Arthritis can be one of the many parts of getting older that you could live without. Or perhaps you are a young person with rheumatoid arthritis and tired of being slowed down by your painful ankle and toe joints. Arthritis affects the joints, and often the muscles, ligaments and tendons around the joint. From the outside it can appear swollen and red, even warm to the touch. It makes activities that you used to love like jogging, walking, and just even getting out of bed a chore.
Arthritis in any part of the body can be very irritating. It slows you down and can keep you from doing the things you love the most. But when it's in the ankle it is especially irritating because it affects your mobility. Ankle arthritis is not very common, but it can be more common in individuals who have rheumatoid arthritis or old ankle injuries. A bad sprain in your youth could cause an arthritic flare up. Another common reason for painful ankle arthritis is gout. Gout is caused by a buildup of uric acid in the blood stream. The uric acid is deposited in the joints, particularly in the foot and ankle. The joints become severely inflamed, causing great pain. Podiatrists deal with gouty arthritis on a regular basis and are able to prescribe medication to treat your gout as well as injecting the joint with cortisone if necessary and suggest dietary changes that might help alleviate your symptoms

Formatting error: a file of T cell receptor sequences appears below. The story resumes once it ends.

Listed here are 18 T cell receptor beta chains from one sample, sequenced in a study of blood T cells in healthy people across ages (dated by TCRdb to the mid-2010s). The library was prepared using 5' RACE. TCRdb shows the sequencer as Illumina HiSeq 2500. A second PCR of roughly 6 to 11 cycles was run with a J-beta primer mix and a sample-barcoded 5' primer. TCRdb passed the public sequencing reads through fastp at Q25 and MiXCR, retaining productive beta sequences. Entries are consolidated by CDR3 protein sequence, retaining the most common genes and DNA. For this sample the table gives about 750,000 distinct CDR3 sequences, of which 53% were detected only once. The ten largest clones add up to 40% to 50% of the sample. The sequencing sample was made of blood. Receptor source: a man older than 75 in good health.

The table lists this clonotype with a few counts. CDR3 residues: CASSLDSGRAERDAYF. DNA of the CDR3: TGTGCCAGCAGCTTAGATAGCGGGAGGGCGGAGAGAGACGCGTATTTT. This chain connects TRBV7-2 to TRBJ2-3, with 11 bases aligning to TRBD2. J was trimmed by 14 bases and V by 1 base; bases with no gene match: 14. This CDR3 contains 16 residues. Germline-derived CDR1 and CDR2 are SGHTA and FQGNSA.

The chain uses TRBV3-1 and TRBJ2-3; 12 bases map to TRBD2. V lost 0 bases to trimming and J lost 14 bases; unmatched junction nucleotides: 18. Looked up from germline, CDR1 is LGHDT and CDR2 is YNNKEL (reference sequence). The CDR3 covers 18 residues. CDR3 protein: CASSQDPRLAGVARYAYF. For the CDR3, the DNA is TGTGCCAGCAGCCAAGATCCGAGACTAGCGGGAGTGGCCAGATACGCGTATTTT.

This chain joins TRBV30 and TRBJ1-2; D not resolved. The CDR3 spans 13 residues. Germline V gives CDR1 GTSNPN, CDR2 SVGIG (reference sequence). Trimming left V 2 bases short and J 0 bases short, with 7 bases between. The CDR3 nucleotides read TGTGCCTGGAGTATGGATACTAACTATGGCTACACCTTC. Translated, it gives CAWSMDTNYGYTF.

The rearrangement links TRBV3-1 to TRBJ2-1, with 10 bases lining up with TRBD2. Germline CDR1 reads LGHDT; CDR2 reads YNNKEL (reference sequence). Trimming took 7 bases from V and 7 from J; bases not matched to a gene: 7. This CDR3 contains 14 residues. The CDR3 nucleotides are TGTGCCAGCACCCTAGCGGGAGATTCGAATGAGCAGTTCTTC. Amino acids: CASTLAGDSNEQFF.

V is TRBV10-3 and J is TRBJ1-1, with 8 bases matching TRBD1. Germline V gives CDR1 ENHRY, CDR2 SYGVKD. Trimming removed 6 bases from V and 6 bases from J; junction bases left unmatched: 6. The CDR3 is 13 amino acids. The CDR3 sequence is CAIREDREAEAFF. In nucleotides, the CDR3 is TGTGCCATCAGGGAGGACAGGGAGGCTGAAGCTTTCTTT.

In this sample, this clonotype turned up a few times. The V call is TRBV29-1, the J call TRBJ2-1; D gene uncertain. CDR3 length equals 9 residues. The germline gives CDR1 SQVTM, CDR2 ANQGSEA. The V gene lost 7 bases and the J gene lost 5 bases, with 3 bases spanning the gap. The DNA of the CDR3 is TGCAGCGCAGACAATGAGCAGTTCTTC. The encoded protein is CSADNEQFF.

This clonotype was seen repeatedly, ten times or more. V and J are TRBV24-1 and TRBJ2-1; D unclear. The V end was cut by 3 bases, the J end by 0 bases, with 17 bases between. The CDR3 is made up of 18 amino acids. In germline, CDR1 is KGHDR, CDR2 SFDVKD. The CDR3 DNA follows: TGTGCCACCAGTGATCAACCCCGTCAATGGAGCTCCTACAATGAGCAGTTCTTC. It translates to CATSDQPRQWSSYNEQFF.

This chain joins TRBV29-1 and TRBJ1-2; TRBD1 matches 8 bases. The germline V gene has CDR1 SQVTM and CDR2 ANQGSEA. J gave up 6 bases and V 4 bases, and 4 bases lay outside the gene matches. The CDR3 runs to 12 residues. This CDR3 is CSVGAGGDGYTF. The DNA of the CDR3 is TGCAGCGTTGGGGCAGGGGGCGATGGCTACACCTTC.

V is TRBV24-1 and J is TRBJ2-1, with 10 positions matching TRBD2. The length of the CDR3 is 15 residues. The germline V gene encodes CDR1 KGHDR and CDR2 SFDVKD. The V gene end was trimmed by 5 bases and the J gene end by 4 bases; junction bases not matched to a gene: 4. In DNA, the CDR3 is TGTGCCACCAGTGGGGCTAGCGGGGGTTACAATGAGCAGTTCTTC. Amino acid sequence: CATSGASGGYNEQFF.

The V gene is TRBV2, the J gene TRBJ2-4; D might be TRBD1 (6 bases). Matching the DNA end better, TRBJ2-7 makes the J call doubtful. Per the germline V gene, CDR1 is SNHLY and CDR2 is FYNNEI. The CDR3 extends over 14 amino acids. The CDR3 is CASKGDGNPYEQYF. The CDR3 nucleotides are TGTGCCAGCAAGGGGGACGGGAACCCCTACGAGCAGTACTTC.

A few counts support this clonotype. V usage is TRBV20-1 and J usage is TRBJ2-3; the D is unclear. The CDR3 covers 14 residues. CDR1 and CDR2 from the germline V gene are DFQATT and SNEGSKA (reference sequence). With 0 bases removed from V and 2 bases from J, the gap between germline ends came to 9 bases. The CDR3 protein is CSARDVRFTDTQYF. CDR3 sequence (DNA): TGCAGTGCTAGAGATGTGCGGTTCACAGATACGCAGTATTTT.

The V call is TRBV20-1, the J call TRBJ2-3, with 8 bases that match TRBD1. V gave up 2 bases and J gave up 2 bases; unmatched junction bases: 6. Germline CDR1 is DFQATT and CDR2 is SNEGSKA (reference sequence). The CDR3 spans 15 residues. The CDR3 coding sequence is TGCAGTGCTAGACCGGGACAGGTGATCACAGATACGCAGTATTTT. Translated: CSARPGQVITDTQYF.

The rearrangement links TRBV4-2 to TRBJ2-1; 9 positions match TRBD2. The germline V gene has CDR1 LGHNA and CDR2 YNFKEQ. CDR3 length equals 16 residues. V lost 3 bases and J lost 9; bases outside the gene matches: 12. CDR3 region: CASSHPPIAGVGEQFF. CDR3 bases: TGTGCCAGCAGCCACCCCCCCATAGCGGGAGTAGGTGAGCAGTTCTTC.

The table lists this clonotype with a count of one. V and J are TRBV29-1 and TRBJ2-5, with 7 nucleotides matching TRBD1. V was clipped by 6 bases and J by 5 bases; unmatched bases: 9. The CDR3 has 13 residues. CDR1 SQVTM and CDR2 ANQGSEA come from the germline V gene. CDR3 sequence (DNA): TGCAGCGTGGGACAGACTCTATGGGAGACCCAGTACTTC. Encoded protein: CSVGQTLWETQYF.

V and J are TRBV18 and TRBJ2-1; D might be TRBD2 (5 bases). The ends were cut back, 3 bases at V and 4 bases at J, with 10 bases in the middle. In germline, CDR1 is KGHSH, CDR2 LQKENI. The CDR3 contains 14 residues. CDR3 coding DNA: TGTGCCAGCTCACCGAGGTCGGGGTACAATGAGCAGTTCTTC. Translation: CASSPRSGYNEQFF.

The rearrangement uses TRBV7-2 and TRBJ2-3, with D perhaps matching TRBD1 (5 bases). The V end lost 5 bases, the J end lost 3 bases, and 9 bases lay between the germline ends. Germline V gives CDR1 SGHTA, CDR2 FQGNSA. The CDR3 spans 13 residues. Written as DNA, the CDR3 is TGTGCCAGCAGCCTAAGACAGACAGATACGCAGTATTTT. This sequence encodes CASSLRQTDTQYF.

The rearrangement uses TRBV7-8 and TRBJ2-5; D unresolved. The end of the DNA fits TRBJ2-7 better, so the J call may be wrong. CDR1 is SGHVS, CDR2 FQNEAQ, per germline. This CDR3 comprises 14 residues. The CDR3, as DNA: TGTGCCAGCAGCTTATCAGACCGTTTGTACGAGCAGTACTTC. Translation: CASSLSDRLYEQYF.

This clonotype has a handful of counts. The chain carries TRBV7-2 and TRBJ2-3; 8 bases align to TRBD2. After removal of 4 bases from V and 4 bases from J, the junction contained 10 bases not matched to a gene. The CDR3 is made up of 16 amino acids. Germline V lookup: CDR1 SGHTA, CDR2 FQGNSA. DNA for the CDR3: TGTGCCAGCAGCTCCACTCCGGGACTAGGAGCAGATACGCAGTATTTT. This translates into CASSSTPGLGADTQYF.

However, often for painful ankle arthritis, the treatment solutions are not always as simple as taking a pill. Ankles are complex parts of the body and need special care. If your ankle arthritis is slowing you down, you should visit your podiatrist to discuss treatment options. Podiatrists frequently deal with arthritis in the foot and ankle and are well-trained to deal with your painful condition. They can provide orthotics or custom bracing that might bring some relief or offer a variety of surgeries to deal with your unique problem.
Sometimes a surgery such as an ankle fusion surgery will still allow you great mobility, but without the pain. Advances have even been made in using bone grafts to recreate the joint that arthritis has destroyed. While the thought of surgery can be frightening, the end results are worth the trouble when you finally experience relief and can get back to the activities you love.